A Klamath County court case that could affect both endangered Lost River and shortnose sucker and the outcome of the irrigation season in the Klamath Basin has been moved from San Francisco to Portland, with a hearing date yet to be determined.
Amy Haas recently became the first non-engineer and the first woman to serve as executive director of the Upper Colorado River Commission in its 70-year history, putting her smack in the center of a host of daunting challenges facing the Upper Colorado River Basin.
Yet those challenges will be quite familiar to Haas, an attorney who for the past year has served as deputy director and general counsel of the commission. (She replaced longtime Executive Director Don Ostler). She has a long history of working within interstate Colorado River governance, including representing New Mexico as its Upper Colorado River commissioner and playing a central role in the negotiation of the recently signed U.S.-Mexico agreement known as Minute 323.
If all goes according to the latest plan, four hydroelectric dams on the Klamath River, which runs from southern Oregon to the northern California coast, would be removed in 2021. It’s the culmination of years of work in the Klamath Basin by a diverse group of stakeholders including tribes, state and federal agencies, farmers and ranchers and conservationists.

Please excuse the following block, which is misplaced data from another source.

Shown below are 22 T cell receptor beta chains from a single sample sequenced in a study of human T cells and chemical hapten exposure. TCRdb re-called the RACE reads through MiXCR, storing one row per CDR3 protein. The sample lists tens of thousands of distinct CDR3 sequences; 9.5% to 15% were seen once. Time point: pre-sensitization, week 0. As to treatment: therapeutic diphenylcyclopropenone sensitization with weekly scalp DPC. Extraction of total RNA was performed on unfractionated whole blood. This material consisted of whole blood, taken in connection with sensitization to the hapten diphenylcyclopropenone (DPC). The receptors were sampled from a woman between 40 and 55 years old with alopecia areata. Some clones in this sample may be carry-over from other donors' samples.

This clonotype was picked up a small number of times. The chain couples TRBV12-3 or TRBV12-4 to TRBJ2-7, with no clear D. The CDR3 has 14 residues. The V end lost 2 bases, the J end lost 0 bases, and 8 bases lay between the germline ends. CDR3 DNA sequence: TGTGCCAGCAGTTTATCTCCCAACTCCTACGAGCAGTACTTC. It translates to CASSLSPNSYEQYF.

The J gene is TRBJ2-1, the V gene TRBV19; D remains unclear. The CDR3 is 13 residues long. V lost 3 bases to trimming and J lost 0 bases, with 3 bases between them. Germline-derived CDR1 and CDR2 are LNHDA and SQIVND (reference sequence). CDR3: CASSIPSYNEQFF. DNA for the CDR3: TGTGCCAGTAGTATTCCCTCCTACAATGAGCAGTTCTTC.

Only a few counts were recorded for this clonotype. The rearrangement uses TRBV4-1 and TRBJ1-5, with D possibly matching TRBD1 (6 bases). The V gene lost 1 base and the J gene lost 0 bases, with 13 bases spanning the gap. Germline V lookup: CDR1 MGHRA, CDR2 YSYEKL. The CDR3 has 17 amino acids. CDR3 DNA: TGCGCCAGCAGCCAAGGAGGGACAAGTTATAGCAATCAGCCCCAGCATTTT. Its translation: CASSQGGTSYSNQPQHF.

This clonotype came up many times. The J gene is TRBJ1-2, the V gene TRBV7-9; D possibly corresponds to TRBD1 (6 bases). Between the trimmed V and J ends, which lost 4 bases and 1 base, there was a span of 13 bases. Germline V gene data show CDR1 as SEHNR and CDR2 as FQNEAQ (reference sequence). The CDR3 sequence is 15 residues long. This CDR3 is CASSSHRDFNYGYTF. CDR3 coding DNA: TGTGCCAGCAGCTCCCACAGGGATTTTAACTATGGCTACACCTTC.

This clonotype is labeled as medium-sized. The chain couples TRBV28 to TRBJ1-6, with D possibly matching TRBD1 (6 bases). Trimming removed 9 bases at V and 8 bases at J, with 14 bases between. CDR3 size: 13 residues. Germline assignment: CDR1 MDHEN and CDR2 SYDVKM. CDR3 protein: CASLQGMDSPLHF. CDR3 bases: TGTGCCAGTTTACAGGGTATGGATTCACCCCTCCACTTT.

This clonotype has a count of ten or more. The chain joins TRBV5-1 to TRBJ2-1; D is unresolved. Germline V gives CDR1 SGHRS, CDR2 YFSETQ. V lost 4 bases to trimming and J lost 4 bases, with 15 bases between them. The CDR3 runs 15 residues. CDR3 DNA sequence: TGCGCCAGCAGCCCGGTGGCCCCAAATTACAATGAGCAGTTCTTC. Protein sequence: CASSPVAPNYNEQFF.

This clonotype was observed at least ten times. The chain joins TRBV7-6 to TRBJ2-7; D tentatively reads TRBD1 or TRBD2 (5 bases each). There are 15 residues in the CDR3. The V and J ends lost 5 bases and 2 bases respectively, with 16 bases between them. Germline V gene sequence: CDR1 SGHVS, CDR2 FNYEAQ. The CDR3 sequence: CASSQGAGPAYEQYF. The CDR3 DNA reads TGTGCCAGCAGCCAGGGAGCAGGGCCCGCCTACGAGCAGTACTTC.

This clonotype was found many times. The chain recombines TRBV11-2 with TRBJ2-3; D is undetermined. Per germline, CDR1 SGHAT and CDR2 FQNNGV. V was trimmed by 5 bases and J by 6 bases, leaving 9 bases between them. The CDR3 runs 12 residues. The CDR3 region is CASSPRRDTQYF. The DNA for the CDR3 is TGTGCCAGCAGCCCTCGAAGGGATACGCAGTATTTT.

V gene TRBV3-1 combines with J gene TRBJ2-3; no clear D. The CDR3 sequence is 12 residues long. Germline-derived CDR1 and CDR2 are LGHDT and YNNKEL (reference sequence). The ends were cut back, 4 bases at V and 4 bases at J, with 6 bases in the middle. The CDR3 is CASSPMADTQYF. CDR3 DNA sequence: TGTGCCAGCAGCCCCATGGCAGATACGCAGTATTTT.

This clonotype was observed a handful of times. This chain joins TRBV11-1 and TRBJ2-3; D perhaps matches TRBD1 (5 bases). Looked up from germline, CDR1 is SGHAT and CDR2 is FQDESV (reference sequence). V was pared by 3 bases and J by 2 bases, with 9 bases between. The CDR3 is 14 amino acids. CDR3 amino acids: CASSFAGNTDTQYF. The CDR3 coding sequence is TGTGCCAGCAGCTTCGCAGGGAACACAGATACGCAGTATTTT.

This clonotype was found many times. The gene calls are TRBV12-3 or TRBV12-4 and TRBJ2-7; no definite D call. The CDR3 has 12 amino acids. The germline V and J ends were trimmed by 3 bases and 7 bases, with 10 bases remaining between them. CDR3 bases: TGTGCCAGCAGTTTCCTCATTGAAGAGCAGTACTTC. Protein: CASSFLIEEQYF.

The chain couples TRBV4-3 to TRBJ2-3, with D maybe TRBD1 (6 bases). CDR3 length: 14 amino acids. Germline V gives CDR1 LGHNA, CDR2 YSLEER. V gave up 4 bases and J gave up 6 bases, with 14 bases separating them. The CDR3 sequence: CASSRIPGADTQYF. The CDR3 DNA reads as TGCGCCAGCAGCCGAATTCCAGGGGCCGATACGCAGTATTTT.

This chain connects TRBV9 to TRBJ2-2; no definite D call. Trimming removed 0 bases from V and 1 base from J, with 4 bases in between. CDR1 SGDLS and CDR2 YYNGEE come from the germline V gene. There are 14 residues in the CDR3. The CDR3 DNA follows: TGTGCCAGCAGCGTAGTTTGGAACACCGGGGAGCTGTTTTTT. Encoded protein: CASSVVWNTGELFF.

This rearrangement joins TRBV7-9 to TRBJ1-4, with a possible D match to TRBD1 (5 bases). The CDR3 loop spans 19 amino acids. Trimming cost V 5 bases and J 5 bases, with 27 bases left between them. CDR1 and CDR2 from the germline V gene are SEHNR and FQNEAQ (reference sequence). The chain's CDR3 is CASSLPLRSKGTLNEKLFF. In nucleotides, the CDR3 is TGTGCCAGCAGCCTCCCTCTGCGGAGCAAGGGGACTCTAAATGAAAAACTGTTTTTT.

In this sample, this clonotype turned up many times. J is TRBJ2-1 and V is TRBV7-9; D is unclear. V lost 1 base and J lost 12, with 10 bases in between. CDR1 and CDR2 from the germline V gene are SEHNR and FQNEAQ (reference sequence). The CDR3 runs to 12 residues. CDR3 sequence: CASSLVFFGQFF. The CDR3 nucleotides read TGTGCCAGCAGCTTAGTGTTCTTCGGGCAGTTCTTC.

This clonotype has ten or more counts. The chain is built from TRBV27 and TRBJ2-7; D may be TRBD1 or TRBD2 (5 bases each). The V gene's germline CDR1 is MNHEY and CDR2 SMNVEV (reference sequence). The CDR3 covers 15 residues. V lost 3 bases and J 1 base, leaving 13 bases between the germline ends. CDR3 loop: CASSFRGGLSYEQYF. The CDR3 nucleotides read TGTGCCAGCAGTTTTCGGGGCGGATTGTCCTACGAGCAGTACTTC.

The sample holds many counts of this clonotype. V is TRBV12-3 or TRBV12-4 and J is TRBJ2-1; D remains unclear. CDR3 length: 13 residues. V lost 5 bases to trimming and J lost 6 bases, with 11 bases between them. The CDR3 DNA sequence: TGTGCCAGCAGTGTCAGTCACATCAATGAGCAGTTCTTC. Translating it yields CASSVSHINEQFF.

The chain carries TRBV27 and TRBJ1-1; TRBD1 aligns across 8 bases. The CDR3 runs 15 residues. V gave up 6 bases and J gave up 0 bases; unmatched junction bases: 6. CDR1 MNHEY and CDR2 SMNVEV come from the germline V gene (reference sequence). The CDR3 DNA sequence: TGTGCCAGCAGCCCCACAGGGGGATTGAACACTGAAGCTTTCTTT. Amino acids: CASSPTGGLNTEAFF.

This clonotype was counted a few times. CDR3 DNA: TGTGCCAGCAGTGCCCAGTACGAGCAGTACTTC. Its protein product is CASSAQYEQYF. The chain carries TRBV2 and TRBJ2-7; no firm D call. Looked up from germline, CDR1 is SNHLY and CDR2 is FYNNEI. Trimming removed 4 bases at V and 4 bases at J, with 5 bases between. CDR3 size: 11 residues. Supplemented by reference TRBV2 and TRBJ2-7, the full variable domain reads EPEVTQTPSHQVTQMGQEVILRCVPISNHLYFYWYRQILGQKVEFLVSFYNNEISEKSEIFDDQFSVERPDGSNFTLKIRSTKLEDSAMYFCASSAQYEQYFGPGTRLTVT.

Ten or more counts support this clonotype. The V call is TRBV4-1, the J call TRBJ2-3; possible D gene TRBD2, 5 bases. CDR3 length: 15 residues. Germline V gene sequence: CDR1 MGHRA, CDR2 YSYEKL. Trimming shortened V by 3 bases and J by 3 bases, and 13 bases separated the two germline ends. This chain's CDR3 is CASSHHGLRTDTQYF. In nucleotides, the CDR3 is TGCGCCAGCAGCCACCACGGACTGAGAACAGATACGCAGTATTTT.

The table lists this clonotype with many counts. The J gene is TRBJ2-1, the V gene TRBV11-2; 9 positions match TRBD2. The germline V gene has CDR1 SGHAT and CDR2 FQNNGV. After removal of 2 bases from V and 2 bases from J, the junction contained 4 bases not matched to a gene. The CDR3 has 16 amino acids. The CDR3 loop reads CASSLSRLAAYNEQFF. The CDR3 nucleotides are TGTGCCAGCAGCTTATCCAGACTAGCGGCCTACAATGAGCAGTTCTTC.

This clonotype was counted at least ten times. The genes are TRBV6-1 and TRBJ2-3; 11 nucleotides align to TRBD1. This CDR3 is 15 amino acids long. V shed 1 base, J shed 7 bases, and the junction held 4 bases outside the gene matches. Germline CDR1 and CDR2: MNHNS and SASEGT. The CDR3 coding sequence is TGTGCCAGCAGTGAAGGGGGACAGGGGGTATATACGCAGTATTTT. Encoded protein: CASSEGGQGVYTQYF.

Water from Navajo Reservoir is staged at Cutter Reservoir before being shipped on the Navajo farmers, and (the reason for our visit) it’s also the holding tank for water to be delivered via the Cutter Lateral, a part of the Navajo-Gallup Water Supply Project.
Bureau of Reclamation Commissioner Brenda Burman announced that fourteen tribes were selected to receive $1.9 million for technical assistance through the Native American Affairs Technical Assistance to Tribes Program. “Reclamation is committed to working with tribes on water management issues,” Commissioner Burman said.
This issue of Western Water discusses the challenges facing the Colorado River Basin resulting from persistent drought, climate change and an overallocated river, and how water managers and others are trying to face the future.
“The U.S. Justice Department on Tuesday weighed in to support the Agua Caliente Band of Cahuilla Indians in its lawsuit against two water districts, backing the tribe’s claims that the local agencies are infringing upon its rights by over-pumping groundwater from the Coachella Valley’s aquifer.”
“Some southern Oregon ranchers will have to reduce or completely shut down irrigation in the parched Upper Klamath Basin this summer as a result of a historic assertion of water rights by other users in the region.
On Monday, several groups, including the Klamath Tribes and irrigators in the federal Klamath Project, made formal calls for water, asking Oregon to enforce rights they won earlier this year.”